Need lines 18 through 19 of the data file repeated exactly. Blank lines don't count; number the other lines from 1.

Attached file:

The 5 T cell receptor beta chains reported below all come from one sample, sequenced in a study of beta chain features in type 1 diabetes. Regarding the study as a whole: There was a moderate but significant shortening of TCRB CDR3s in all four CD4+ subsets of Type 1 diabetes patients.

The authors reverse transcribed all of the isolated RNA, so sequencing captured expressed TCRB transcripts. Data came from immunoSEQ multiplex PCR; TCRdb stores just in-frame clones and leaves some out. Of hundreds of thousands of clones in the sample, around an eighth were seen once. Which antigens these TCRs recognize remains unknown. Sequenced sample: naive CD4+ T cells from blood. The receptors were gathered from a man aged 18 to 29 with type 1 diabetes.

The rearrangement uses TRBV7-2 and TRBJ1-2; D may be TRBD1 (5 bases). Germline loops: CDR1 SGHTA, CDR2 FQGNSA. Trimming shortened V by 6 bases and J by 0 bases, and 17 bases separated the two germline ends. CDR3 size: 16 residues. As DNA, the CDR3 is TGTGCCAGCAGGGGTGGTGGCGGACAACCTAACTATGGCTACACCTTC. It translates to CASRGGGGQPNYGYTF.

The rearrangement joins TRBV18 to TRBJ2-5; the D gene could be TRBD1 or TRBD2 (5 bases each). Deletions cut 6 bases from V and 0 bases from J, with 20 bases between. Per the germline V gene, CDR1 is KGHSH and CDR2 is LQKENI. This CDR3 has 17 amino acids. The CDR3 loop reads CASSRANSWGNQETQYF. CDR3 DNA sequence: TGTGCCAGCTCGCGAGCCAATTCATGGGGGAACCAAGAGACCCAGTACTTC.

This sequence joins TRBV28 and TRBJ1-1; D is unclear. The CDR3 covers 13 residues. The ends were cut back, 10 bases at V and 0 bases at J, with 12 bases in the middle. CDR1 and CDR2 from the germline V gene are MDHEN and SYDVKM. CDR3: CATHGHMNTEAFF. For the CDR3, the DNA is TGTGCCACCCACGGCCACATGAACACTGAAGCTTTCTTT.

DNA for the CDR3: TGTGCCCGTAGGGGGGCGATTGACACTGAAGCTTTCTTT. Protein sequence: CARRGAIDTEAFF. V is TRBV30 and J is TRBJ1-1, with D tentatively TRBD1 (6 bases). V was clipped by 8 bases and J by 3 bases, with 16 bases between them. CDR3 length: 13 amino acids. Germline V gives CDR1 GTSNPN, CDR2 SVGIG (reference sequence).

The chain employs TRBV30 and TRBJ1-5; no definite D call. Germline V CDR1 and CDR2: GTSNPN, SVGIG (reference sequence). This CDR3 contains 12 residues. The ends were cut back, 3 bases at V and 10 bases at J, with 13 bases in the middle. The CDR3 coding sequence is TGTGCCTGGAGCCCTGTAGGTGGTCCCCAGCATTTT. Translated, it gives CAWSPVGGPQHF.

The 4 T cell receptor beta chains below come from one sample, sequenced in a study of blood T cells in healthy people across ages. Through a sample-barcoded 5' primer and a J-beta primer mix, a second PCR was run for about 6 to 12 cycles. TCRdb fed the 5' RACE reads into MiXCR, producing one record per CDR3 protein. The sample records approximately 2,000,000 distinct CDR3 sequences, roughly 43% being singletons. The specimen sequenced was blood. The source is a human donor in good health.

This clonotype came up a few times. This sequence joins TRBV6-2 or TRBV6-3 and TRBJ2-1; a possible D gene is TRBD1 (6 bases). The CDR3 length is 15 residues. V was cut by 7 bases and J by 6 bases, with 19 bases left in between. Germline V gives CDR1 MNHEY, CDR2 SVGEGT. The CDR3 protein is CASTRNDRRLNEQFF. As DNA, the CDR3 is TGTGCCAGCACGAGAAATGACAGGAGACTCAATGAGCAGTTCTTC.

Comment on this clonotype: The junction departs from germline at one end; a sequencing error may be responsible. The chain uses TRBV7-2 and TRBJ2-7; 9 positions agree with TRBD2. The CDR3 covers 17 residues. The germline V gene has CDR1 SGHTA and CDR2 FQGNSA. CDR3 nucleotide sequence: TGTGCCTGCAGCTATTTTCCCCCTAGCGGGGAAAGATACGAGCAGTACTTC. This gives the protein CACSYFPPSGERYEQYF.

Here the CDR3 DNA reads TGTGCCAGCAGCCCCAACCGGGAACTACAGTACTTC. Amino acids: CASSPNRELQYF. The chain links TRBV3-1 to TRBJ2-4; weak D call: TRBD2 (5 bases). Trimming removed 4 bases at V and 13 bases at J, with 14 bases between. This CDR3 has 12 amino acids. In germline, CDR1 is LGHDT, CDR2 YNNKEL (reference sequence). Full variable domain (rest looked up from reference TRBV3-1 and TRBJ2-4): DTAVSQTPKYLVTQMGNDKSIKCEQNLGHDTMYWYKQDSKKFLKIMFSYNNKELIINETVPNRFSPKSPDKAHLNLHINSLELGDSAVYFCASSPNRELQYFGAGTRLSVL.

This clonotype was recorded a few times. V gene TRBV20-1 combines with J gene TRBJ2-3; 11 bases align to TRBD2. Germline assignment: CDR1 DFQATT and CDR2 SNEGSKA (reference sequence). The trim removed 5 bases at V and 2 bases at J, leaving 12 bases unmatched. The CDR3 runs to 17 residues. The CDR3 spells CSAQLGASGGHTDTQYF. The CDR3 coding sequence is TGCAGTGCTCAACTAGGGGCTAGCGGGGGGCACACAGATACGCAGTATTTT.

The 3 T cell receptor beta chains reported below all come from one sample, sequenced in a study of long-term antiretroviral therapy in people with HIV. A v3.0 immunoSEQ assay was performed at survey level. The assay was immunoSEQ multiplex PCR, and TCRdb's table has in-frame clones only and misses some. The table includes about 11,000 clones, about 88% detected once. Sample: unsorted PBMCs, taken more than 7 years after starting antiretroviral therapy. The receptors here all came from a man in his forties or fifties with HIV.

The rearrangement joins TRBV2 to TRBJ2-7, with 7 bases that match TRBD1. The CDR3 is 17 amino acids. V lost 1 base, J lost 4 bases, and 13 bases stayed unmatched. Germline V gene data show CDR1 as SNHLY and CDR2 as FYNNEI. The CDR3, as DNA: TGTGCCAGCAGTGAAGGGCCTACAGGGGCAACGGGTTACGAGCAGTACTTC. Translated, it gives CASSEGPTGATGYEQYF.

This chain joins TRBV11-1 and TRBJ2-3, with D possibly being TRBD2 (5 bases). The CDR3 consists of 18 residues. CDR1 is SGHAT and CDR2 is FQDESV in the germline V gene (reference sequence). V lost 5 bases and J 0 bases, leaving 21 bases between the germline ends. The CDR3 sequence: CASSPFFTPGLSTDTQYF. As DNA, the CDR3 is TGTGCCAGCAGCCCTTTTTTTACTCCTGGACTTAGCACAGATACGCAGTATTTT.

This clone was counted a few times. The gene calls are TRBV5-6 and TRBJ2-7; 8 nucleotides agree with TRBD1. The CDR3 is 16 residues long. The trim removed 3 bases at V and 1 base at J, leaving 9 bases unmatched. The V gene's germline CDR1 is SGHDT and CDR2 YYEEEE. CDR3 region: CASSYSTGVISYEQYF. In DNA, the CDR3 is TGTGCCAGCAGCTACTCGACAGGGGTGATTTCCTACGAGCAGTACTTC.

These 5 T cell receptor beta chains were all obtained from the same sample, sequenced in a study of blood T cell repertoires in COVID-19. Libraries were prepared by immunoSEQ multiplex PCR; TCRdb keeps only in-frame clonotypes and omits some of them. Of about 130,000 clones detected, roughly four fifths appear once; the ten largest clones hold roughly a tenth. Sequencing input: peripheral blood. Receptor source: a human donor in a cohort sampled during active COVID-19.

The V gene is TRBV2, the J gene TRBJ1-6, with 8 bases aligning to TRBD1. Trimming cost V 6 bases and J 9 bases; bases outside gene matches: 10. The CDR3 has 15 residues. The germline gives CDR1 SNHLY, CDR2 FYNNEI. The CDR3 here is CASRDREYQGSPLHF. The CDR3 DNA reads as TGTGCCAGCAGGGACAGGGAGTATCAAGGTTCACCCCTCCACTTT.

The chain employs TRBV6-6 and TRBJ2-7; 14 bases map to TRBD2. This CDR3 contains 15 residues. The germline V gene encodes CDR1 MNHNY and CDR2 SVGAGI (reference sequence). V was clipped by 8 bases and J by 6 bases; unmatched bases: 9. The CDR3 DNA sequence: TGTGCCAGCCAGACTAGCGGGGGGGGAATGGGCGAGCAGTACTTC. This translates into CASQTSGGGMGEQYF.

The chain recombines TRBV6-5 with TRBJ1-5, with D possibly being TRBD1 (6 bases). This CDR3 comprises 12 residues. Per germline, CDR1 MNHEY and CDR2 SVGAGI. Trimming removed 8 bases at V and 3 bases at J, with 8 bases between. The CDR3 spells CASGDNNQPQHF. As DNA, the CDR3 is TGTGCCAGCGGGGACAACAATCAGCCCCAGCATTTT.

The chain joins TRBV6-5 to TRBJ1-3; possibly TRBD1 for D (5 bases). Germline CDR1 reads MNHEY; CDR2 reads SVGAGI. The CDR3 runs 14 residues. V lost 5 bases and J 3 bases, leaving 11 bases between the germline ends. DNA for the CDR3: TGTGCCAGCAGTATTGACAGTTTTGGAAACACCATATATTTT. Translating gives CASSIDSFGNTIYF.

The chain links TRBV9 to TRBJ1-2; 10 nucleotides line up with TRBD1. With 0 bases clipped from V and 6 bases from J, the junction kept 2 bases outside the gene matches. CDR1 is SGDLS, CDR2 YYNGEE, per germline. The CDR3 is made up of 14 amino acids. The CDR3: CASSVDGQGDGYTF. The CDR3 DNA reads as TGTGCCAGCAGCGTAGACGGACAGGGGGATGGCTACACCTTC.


The V gene is TRBV2, the J gene TRBJ1-6, with 8 bases aligning to TRBD1. Trimming cost V 6 bases and J 9 bases; bases outside gene matches: 10. The CDR3 has 15 residues. The germline gives CDR1 SNHLY, CDR2 FYNNEI. The CDR3 here is CASRDREYQGSPLHF. The CDR3 DNA reads as TGTGCCAGCAGGGACAGGGAGTATCAAGGTTCACCCCTCCACTTT.

The chain employs TRBV6-6 and TRBJ2-7; 14 bases map to TRBD2. This CDR3 contains 15 residues. The germline V gene encodes CDR1 MNHNY and CDR2 SVGAGI (reference sequence). V was clipped by 8 bases and J by 6 bases; unmatched bases: 9. The CDR3 DNA sequence: TGTGCCAGCCAGACTAGCGGGGGGGGAATGGGCGAGCAGTACTTC. This translates into CASQTSGGGMGEQYF.